It's not uncommon for homeowners to assume that they don't need a hardwood flooring company to install new wood floors in their home, or that any general contractor is qualified to install engineered hardwood or laminate floors.
Installing wood floors is not a DIY job. Hardwood floors require specialized know-how and experience, and a homeowner should always rely on a qualified hardwood floor company for their new flooring installation.
Before you decide on new flooring for your home, or assume that you can watch online tutorials and install wood floors on your own, note some important reasons why you should always call a qualified hardwood flooring company for any such installation. It's also good to review the differences in wood floor options as well as some advantages of hardwood versus carpet and tile, so you're happy with your home's new floors for many years to come.
To better understand why installing hardwood floors is not a DIY job, note a few important details of the installation process. Many of these steps are very intricate and require the know-how and experience of a trained professional, and are not easy skills to master! You can then find the best “hardwood flooring companies near me” for your home’s flooring installation.
In some cases, a wood floor might require a few days to settle and expand, or the glue used for the planks might need some time to dry thoroughly before you can walk on those floors. A flooring installer will know how long to wait before opening a room with new hardwood flooring, to protect those floors from damage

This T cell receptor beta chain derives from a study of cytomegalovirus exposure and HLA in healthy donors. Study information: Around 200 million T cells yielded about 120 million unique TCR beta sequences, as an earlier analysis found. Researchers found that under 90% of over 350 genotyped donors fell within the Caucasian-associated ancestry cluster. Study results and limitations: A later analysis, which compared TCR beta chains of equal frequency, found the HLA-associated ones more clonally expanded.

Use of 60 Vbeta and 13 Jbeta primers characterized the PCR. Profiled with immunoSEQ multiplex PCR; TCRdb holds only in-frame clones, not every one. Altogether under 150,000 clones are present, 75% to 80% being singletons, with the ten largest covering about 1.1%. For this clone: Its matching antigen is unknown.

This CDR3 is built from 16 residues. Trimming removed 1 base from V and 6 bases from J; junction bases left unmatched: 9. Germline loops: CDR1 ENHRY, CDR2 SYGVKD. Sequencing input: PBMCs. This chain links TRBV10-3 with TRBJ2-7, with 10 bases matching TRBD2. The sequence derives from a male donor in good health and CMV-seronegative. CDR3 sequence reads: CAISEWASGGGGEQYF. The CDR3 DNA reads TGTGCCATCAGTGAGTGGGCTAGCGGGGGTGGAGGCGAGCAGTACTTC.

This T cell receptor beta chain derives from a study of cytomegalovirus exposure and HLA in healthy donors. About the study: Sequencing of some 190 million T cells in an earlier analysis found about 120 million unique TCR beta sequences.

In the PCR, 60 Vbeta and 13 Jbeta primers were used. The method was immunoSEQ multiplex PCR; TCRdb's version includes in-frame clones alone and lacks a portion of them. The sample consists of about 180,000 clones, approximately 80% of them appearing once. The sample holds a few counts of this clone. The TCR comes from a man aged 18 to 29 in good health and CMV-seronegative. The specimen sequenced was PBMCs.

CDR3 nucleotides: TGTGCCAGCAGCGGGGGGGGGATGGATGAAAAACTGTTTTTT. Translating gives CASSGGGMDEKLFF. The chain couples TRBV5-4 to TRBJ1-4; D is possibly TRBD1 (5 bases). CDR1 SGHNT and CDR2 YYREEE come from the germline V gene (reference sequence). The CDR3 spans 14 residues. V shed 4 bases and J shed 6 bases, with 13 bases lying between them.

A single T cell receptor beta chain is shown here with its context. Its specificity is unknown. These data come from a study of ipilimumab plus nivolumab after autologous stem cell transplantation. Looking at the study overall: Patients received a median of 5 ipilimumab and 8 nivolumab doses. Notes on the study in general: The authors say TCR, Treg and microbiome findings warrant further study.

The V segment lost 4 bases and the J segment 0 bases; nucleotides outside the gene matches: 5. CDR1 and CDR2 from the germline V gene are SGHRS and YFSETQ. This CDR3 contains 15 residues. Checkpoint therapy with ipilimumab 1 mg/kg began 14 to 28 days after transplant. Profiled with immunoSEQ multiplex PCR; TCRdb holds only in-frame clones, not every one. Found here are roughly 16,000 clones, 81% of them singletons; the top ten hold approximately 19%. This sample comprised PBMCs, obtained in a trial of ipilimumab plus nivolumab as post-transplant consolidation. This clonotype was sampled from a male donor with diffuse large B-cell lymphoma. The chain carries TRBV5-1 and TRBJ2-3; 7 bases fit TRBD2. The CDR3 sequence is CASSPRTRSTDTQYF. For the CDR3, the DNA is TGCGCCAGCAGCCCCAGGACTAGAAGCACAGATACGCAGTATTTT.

Some wood floors also require onsite finishing. Finishing floors onsite refers to adding stain, paint, shellac, sealcoating, or other such coatings after installation. A flooring installer will note the best finishes to use, to create the vibrant color you want on your floors and to ensure proper protection for the wood.
One reason that a homeowner might avoid managing their hardwood flooring installation is that professional installers know lots of tips and tricks for ensuring a secure installation, and for creating a beautiful appearance from those floors. Note a few of those tips and tricks, so you better understand why installation is not a DIY job!
Even if you hire a flooring installer rather than trying to manage hardwood floor installation on your own, you still need to choose the floors themselves! A hardwood flooring company can typically assist in selecting the best flooring for the look and style you prefer, but note some information that can also help you choose between solid, engineered, and laminate flooring for your home
Solid hardwood, as the name implies, is a solid plank of a particular hardwood species. Engineered hardwood is a thin piece of your desired timber species glued over a section of less desirable material, such as plywood. Solid hardwood is more expensive to purchase, but because of its thickness, it can be sanded down and refinished more often than engineered hardwood
Laminate floors are not wood; laminate flooring consists of a high-definition photograph of a timber species, placed over a layer of plywood. A thin layer of protective plastic covers the photograph. Laminate flooring is very durable and is an excellent choice for basements, laundry rooms, and other spaces with too much humidity for real wood floors, but laminate flooring cannot be sanded and refinished